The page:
April 2017: Russell Leon Goforth
US Army, WWII 1944-1946
Leon Goforth honored as Veteran of the Month
By Sherri Onorati, Special to The Leader
April’s Veteran of the Month is World War II veteran and life-long Covington resident Russell L. Goforth. He was nominated by Vernon Jerry Covington who remarked that he had no idea Goforth had served his country and was shocked to find out that he had earned a Purple Heart while doing so.
“I really didn’t know a lot about Brother Leon, but one Sunday I happened to be behind him leaving the church and on his license plate it said PH – Purple Heart, and I did not know that. So I asked around and found out he had never been recognized and thought that needed to change. We need to recognize our veterans who have served us so diligently and so well and it was my honor to submit Brother Leon’s name.”
Private First Class Leon Goforth was born in Covington in 1925, the son of Alvin Pearl Goforth and Lee Amy Baskins. He and his eight siblings were raised in Tipton County around the Indian Creek community.
Goforth was inducted into the U.S. Army on Jan. 25, 1944 and in February, began his introduction into Army life at Camp Forrest, Tenn. He received six weeks of infantry training at Camp Gordon, as well as training as a 90mm antiaircraft gunner at Ft. Stewart, Ga. Once his initial training was completed he shipped out on the Queen Mary for Glasgow, Scotland, the first stop on his European tour, with his ultimate destination set as the Ardennes, Belgium.
The unfamiliar terrain and harsh weather conditions in Belgium came as a surprise for Goforth and his unit, who were not equipped with cold-weather gear. In addition to heavy fighting, the snow in their area was routinely more than two feet deep, and the lack of proper boots and winter clothing for those types of conditions made survival even more treacherous. Goforth and his fellow soldiers would dig pits, deep enough for two men to lie in while covered with tarps, together for body warmth to try to maintain body heat. The unit would rotate between fighting at the front lines and resting at the rear for weeks at a time. It was during one of his resting periods that a medic discovered that Goforth had severely frostbitten feet that had already turned black and sent him to a field hospital. He was soon transferred to a hospital outside London, as his wounds were worst than originally thought. It was soon discovered that his feet were also covered in open wounds, which the doctors suspected were from shrapnel. He received a Purple Heart Medal, the military’s medal given for wounds received or death while in combat.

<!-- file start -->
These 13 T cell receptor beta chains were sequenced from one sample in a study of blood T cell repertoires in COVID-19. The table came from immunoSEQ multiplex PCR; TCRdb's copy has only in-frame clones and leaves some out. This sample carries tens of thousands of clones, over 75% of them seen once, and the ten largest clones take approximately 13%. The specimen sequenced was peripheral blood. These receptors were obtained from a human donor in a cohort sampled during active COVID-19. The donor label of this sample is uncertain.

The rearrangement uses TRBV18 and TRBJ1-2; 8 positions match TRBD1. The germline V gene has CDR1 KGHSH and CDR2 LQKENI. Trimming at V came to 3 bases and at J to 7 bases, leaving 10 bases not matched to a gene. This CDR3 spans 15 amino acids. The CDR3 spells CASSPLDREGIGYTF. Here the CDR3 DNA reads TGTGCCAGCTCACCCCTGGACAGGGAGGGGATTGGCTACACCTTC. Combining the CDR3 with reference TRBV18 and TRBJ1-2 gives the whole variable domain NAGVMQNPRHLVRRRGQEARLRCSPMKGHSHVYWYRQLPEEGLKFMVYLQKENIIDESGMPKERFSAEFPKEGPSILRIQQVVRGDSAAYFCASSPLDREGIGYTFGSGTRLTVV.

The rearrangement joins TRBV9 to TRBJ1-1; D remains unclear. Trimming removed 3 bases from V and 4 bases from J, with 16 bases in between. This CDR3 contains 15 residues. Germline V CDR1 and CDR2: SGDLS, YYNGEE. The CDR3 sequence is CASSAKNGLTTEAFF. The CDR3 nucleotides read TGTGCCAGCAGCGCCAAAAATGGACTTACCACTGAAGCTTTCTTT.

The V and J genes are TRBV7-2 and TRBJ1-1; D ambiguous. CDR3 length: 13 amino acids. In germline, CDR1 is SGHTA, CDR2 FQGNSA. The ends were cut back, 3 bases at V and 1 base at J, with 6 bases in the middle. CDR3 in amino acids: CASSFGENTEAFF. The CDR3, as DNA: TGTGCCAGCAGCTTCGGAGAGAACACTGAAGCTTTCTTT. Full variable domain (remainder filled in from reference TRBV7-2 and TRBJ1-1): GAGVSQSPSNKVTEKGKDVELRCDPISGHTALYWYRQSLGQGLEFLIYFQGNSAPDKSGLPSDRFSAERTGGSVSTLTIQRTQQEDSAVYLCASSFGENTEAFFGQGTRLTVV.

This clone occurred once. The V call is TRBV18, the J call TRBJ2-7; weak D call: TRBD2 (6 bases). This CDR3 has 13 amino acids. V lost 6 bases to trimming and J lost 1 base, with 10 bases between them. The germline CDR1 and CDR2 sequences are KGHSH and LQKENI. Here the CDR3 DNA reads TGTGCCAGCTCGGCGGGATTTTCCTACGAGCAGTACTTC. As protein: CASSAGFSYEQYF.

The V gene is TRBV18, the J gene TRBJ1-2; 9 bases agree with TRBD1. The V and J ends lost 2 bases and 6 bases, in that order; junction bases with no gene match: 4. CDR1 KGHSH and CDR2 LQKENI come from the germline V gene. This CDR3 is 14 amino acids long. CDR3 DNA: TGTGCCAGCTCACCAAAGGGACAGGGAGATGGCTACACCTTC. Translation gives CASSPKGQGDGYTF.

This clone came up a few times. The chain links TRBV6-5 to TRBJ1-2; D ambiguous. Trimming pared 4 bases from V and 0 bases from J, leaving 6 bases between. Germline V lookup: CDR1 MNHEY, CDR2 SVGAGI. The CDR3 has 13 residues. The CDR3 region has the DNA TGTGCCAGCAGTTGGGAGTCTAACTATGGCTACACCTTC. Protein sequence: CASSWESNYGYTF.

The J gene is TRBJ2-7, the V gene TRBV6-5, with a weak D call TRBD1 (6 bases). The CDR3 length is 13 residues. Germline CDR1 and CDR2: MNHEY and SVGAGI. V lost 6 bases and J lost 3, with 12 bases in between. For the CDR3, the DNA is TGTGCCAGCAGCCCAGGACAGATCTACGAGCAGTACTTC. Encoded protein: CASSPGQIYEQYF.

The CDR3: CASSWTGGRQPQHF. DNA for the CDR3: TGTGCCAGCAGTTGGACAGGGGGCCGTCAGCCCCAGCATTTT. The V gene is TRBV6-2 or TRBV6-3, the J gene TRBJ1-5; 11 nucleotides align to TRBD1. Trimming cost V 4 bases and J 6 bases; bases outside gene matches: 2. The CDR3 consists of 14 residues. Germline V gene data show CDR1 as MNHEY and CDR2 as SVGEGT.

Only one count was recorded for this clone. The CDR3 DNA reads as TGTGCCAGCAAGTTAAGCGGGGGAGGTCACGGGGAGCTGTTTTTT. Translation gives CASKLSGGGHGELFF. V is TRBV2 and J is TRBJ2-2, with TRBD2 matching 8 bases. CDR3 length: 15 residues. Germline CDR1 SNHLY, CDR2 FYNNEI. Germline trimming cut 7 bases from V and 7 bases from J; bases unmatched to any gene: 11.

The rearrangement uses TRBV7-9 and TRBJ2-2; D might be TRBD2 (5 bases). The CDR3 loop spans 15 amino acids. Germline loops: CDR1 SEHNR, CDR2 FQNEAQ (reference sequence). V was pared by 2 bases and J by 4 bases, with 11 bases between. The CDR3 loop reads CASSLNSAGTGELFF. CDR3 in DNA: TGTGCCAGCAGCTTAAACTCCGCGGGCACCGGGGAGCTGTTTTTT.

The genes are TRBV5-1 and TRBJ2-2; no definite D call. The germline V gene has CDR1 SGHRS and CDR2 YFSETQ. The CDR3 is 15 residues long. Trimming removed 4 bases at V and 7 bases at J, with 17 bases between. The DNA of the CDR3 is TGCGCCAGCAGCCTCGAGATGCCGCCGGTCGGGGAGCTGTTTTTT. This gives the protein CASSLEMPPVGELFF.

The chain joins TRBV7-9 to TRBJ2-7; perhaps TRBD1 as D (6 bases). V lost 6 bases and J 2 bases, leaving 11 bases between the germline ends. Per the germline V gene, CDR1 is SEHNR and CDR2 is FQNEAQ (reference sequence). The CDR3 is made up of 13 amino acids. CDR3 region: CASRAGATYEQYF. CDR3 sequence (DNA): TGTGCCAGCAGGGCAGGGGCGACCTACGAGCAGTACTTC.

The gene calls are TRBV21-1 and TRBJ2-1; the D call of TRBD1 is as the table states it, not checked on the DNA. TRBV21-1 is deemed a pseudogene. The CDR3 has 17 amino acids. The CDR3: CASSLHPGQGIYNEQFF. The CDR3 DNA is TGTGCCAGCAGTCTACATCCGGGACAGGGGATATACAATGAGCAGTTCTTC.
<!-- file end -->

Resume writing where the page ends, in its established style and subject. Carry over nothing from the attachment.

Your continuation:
During his recovery, Goforth was sent to Baumholder, Germany to guard a general’s wine cellar. He soon received orders to the South Pacific, but first was ordered to Ft. Sam Houston located in San Antonio, Texas to attend cook and bakery school. It was while he was still in school that the atom bombs were dropped on Japan, effectively canceling his orders to the South Pacific Theater.
Goforth was discharged from the Army at the Discharge Center at Camp Chaffee, Ark., on Jan. 28, 1946, then made his way back to Covington by hitch-hiking.
In 1947, he married the love of his life, Lorraine Mills, and built a home using the GI Bill. They soon filled the home with three children, two grandchildren, three great-grandchildren, and one great-great-grandchild. He and Lorraine are members of Holly Grove Cumberland Presbyterian Church.
In addition to earning the Purple Heart Medal, Goforth was awarded the World War II Victory Ribbon, Good Conduct Medal, American Theatre Ribbon, and European-African-Middle Eastern Theatre Ribbon with three Bronze Service Stars for his service.
Goforth is extremely proud of his family’s contributions to the defense of the United States and gave an accounting of his family’s military ties.